Once upon a time there were three little pigs.
A popular story of three cute pigs that build their own houses resonates in every play school and homes of small children. The story had pictures that showed how one pig built a house of straw while the second pig built his house with sticks. They built their houses very quickly because they were lazy and then sang and danced all day. The third little pig worked hard all day and built his house with bricks;
One of the reasons this captivating story left its mark on growing kids was because of the illustrations that the picture book carried of the big bad wolf that tried to huff and puff and blow all the houses. He blew the first two but could not bring the third house down, he just could not.
When read to small children, I have myself witnessed their laughter at that image, so much so that this happy gurgle of sound has etched in my memory forever and as for kids’ hard work and dedication pays off was the moral of the story.
Since then I have wondered several time, why architectural colleges have never quoted this captivating story while teaching us chapters on brick masonry for some light moments.?!
In the story
•It was the brick house that could not be broken down as compared to houses built of straw and sticks.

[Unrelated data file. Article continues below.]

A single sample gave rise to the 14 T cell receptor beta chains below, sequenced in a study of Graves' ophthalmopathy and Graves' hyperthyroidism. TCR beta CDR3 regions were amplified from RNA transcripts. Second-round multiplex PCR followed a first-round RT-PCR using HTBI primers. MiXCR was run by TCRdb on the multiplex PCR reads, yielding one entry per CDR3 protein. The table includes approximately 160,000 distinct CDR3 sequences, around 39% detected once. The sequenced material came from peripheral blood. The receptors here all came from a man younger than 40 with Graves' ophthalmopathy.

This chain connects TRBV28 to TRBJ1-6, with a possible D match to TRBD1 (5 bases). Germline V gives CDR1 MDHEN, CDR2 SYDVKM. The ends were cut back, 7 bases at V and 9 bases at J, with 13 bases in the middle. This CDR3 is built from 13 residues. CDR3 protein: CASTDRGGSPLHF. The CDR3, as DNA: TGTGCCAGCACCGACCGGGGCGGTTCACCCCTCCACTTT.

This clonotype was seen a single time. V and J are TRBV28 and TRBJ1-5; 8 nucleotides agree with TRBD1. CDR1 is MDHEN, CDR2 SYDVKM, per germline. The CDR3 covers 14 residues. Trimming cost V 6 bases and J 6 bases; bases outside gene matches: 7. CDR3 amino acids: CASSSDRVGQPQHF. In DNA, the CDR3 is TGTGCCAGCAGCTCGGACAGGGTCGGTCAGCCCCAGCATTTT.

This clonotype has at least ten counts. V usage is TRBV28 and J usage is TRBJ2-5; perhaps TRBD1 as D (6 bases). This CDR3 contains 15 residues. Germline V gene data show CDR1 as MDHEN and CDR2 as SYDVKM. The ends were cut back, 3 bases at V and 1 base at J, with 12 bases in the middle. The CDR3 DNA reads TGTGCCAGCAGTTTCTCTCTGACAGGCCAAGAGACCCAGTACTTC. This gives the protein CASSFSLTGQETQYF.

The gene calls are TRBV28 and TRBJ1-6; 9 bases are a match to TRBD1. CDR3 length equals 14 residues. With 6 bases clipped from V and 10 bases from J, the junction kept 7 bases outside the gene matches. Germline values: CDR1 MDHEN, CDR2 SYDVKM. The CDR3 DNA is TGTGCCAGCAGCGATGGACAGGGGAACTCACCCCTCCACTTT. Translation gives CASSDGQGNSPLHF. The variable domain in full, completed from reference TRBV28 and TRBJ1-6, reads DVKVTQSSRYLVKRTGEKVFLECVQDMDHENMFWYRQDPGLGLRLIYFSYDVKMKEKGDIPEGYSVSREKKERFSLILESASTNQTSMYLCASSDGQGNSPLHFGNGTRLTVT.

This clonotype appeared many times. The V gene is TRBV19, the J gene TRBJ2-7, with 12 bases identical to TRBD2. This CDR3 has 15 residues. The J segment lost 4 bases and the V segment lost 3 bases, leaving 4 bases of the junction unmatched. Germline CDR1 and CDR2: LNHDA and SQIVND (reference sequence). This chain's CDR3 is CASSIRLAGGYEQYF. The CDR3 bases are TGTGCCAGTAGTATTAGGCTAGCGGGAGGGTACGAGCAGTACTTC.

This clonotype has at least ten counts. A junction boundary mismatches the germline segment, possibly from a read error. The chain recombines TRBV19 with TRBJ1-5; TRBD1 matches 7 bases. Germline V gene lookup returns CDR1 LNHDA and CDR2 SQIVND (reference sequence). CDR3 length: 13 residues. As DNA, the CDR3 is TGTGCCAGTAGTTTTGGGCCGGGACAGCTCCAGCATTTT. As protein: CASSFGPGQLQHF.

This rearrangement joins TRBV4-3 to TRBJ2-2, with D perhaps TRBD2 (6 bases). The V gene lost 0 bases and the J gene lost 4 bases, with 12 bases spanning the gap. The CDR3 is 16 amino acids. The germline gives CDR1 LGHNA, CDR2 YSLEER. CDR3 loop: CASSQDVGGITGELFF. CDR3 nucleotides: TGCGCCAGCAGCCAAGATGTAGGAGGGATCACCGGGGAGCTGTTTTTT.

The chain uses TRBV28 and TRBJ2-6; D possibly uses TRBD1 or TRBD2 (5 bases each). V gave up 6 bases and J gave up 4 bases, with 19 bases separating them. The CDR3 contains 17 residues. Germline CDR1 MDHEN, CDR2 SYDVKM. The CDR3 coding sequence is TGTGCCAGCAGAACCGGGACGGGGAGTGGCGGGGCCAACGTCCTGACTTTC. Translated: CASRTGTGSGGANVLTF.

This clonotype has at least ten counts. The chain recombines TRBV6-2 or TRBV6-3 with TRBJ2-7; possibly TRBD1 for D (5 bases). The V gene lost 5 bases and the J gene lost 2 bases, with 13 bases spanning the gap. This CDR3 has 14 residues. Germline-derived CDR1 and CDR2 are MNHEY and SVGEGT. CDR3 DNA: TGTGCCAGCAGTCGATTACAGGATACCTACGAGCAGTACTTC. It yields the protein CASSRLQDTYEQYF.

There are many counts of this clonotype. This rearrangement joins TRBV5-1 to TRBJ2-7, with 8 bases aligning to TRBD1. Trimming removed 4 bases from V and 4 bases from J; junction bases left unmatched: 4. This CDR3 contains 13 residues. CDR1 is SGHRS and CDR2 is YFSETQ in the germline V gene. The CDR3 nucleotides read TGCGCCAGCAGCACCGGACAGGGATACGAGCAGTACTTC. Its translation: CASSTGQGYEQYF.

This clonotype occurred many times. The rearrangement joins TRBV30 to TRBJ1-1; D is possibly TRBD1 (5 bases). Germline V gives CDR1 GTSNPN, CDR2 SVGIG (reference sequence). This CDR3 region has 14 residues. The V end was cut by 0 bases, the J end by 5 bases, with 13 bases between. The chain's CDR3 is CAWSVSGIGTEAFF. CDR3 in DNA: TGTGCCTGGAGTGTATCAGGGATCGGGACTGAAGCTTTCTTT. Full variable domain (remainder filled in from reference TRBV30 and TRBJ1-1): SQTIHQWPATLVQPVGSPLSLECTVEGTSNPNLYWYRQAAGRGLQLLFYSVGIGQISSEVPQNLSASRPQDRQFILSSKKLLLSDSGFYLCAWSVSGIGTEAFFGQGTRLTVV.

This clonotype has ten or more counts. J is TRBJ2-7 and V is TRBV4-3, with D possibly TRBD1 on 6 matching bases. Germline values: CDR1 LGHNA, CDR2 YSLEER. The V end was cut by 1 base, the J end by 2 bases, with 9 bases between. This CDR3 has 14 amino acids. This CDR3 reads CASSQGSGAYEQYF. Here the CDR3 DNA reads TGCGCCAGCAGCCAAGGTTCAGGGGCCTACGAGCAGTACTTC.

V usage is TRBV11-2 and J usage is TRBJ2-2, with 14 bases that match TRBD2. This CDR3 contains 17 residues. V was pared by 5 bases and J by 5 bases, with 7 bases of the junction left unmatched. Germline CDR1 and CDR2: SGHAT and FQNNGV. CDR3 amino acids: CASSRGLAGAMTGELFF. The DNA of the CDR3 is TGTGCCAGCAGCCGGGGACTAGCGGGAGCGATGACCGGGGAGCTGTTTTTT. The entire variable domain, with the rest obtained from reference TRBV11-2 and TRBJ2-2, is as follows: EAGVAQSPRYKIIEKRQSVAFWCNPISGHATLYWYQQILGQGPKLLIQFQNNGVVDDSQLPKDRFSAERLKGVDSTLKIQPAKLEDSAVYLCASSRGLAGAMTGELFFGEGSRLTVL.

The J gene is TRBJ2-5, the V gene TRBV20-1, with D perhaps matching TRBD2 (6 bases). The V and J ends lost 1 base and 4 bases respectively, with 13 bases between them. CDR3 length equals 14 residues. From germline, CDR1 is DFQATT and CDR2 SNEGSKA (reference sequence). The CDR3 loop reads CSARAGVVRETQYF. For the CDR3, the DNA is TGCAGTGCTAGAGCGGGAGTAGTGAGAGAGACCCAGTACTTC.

•Perhaps, the third pig realized better construction technology and right material saves a shelter from natural disasters like earthquakes, fire etc. and provides shelter against unforeseen calamities as in his case the wolf.
Yes, many attributes make brick a practical and popular construction choice. Having said that, I believe in India, agricultural land is slowly being sacrificed to make quick money through much in demand brick kilns. The clay for bricks comes from this land and to achieve good quality bricks these kilns also uses scarce coal, depleting India of its rich natural resources.
Then, why are we not adopting alternative innovative materials, given that we also have a very large work force and very little employment avenues for them?
Ferro cement is one such material which will not require expensive manufacturing plants and the skill set required for it will only be an extension of traditional skills our masons are much used to.
The raw material that goes in it is wire mesh, small diameter iron wires for skelton while sand and cement for binding, making it a better alternative to brick because it not only reduces cost by reducing overall RCC consumed in the structure but also promises to make the structure earthquake resilient,termite proof and even monolith if desired.
If requirement is for thermal insulatation, then two layers of wire mesh and iron wires are erected and thermocol layer is inserted in between the skeleton, mortar is then forced both sides either by hand like plastering or by grunting in case time is a constraint. The surfaces are then smoothed and painted. The thickness achieved will be much less than finished brick masonry, even with a thermal cavity.
Various flowing shapes with concrete is where it is primarily used worldwide.
Here in India, the technology has been so far adopted popularly in making water tanks, swimming pools, boundary walls, domes and small houses.Being an earthquake resilient technology, houses and school buildings were constructed in Gujarat post the massive earthquake but it still needs a kick off by us the architects.